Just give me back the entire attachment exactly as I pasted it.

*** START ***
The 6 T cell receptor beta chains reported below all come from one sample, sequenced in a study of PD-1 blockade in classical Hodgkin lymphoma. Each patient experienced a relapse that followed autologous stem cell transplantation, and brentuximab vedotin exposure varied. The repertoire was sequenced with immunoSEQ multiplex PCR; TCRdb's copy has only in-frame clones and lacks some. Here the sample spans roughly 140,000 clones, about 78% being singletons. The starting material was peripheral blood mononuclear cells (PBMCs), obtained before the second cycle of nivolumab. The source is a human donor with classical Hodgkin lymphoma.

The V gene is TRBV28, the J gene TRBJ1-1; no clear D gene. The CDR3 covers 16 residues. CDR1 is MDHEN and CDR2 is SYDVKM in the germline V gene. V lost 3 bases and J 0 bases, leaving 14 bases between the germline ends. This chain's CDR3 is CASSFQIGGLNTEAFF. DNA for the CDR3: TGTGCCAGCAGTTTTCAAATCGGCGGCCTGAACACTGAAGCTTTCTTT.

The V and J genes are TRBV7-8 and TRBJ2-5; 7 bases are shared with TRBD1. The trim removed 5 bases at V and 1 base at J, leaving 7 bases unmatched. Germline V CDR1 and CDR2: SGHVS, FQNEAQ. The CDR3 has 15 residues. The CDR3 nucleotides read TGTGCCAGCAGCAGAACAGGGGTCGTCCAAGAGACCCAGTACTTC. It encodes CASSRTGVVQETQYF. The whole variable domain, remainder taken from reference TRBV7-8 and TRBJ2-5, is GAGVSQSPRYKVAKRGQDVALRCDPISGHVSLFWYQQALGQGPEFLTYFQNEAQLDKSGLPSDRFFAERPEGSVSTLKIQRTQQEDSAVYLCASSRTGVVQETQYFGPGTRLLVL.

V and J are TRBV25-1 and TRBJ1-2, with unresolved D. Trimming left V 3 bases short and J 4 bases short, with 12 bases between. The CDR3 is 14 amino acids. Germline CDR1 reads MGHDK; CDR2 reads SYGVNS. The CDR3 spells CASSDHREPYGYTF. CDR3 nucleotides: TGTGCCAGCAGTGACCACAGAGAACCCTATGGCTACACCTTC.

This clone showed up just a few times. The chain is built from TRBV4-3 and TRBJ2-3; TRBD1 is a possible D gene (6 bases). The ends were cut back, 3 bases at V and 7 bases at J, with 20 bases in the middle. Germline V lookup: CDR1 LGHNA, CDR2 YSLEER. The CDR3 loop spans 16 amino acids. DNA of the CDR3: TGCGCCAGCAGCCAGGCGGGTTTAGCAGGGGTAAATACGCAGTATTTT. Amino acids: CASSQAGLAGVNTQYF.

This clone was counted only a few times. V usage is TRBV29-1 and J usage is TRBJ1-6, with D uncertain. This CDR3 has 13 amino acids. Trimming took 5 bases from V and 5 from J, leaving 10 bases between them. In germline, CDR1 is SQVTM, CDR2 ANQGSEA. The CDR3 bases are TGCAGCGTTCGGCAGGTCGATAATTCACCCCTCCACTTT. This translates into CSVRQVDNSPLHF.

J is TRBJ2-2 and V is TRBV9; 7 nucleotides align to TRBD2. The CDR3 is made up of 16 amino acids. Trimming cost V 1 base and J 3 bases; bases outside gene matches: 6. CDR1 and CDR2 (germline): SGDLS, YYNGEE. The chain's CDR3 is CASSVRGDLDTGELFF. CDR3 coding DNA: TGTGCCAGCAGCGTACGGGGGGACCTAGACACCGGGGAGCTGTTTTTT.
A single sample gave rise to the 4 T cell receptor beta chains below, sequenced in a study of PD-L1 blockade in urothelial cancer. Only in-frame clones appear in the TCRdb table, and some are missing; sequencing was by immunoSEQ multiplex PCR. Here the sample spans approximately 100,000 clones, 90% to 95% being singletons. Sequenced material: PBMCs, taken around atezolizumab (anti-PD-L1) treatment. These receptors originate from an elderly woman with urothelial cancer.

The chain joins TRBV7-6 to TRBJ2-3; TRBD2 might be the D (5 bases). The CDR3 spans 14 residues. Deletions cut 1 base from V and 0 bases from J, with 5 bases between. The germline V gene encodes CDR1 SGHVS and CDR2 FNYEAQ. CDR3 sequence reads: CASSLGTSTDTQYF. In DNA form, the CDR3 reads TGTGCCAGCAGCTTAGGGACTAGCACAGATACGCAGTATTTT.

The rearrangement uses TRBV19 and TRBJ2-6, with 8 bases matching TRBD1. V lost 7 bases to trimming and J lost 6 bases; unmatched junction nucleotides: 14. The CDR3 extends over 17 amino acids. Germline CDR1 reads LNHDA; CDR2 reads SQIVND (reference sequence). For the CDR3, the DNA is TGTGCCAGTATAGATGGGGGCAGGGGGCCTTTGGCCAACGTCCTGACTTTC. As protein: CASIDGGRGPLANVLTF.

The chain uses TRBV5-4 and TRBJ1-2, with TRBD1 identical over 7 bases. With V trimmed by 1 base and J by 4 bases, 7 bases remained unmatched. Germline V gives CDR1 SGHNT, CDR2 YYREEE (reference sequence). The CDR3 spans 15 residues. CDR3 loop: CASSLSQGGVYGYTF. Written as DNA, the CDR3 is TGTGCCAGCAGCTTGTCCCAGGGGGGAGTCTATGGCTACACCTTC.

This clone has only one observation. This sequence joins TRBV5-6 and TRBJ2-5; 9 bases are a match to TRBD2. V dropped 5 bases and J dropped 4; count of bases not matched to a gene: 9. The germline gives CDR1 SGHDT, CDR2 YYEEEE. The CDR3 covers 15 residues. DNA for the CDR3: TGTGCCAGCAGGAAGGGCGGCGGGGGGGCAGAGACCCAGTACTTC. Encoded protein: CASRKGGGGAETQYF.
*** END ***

The 6 T cell receptor beta chains reported below all come from one sample, sequenced in a study of PD-1 blockade in classical Hodgkin lymphoma. Each patient experienced a relapse that followed autologous stem cell transplantation, and brentuximab vedotin exposure varied. The repertoire was sequenced with immunoSEQ multiplex PCR; TCRdb's copy has only in-frame clones and lacks some. Here the sample spans roughly 140,000 clones, about 78% being singletons. The starting material was peripheral blood mononuclear cells (PBMCs), obtained before the second cycle of nivolumab. The source is a human donor with classical Hodgkin lymphoma.

The V gene is TRBV28, the J gene TRBJ1-1; no clear D gene. The CDR3 covers 16 residues. CDR1 is MDHEN and CDR2 is SYDVKM in the germline V gene. V lost 3 bases and J 0 bases, leaving 14 bases between the germline ends. This chain's CDR3 is CASSFQIGGLNTEAFF. DNA for the CDR3: TGTGCCAGCAGTTTTCAAATCGGCGGCCTGAACACTGAAGCTTTCTTT.

The V and J genes are TRBV7-8 and TRBJ2-5; 7 bases are shared with TRBD1. The trim removed 5 bases at V and 1 base at J, leaving 7 bases unmatched. Germline V CDR1 and CDR2: SGHVS, FQNEAQ. The CDR3 has 15 residues. The CDR3 nucleotides read TGTGCCAGCAGCAGAACAGGGGTCGTCCAAGAGACCCAGTACTTC. It encodes CASSRTGVVQETQYF. The whole variable domain, remainder taken from reference TRBV7-8 and TRBJ2-5, is GAGVSQSPRYKVAKRGQDVALRCDPISGHVSLFWYQQALGQGPEFLTYFQNEAQLDKSGLPSDRFFAERPEGSVSTLKIQRTQQEDSAVYLCASSRTGVVQETQYFGPGTRLLVL.

V and J are TRBV25-1 and TRBJ1-2, with unresolved D. Trimming left V 3 bases short and J 4 bases short, with 12 bases between. The CDR3 is 14 amino acids. Germline CDR1 reads MGHDK; CDR2 reads SYGVNS. The CDR3 spells CASSDHREPYGYTF. CDR3 nucleotides: TGTGCCAGCAGTGACCACAGAGAACCCTATGGCTACACCTTC.

This clone showed up just a few times. The chain is built from TRBV4-3 and TRBJ2-3; TRBD1 is a possible D gene (6 bases). The ends were cut back, 3 bases at V and 7 bases at J, with 20 bases in the middle. Germline V lookup: CDR1 LGHNA, CDR2 YSLEER. The CDR3 loop spans 16 amino acids. DNA of the CDR3: TGCGCCAGCAGCCAGGCGGGTTTAGCAGGGGTAAATACGCAGTATTTT. Amino acids: CASSQAGLAGVNTQYF.

This clone was counted only a few times. V usage is TRBV29-1 and J usage is TRBJ1-6, with D uncertain. This CDR3 has 13 amino acids. Trimming took 5 bases from V and 5 from J, leaving 10 bases between them. In germline, CDR1 is SQVTM, CDR2 ANQGSEA. The CDR3 bases are TGCAGCGTTCGGCAGGTCGATAATTCACCCCTCCACTTT. This translates into CSVRQVDNSPLHF.

J is TRBJ2-2 and V is TRBV9; 7 nucleotides align to TRBD2. The CDR3 is made up of 16 amino acids. Trimming cost V 1 base and J 3 bases; bases outside gene matches: 6. CDR1 and CDR2 (germline): SGDLS, YYNGEE. The chain's CDR3 is CASSVRGDLDTGELFF. CDR3 coding DNA: TGTGCCAGCAGCGTACGGGGGGACCTAGACACCGGGGAGCTGTTTTTT.
A single sample gave rise to the 4 T cell receptor beta chains below, sequenced in a study of PD-L1 blockade in urothelial cancer. Only in-frame clones appear in the TCRdb table, and some are missing; sequencing was by immunoSEQ multiplex PCR. Here the sample spans approximately 100,000 clones, 90% to 95% being singletons. Sequenced material: PBMCs, taken around atezolizumab (anti-PD-L1) treatment. These receptors originate from an elderly woman with urothelial cancer.

The chain joins TRBV7-6 to TRBJ2-3; TRBD2 might be the D (5 bases). The CDR3 spans 14 residues. Deletions cut 1 base from V and 0 bases from J, with 5 bases between. The germline V gene encodes CDR1 SGHVS and CDR2 FNYEAQ. CDR3 sequence reads: CASSLGTSTDTQYF. In DNA form, the CDR3 reads TGTGCCAGCAGCTTAGGGACTAGCACAGATACGCAGTATTTT.

The rearrangement uses TRBV19 and TRBJ2-6, with 8 bases matching TRBD1. V lost 7 bases to trimming and J lost 6 bases; unmatched junction nucleotides: 14. The CDR3 extends over 17 amino acids. Germline CDR1 reads LNHDA; CDR2 reads SQIVND (reference sequence). For the CDR3, the DNA is TGTGCCAGTATAGATGGGGGCAGGGGGCCTTTGGCCAACGTCCTGACTTTC. As protein: CASIDGGRGPLANVLTF.

The chain uses TRBV5-4 and TRBJ1-2, with TRBD1 identical over 7 bases. With V trimmed by 1 base and J by 4 bases, 7 bases remained unmatched. Germline V gives CDR1 SGHNT, CDR2 YYREEE (reference sequence). The CDR3 spans 15 residues. CDR3 loop: CASSLSQGGVYGYTF. Written as DNA, the CDR3 is TGTGCCAGCAGCTTGTCCCAGGGGGGAGTCTATGGCTACACCTTC.

This clone has only one observation. This sequence joins TRBV5-6 and TRBJ2-5; 9 bases are a match to TRBD2. V dropped 5 bases and J dropped 4; count of bases not matched to a gene: 9. The germline gives CDR1 SGHDT, CDR2 YYEEEE. The CDR3 covers 15 residues. DNA for the CDR3: TGTGCCAGCAGGAAGGGCGGCGGGGGGGCAGAGACCCAGTACTTC. Encoded protein: CASRKGGGGAETQYF.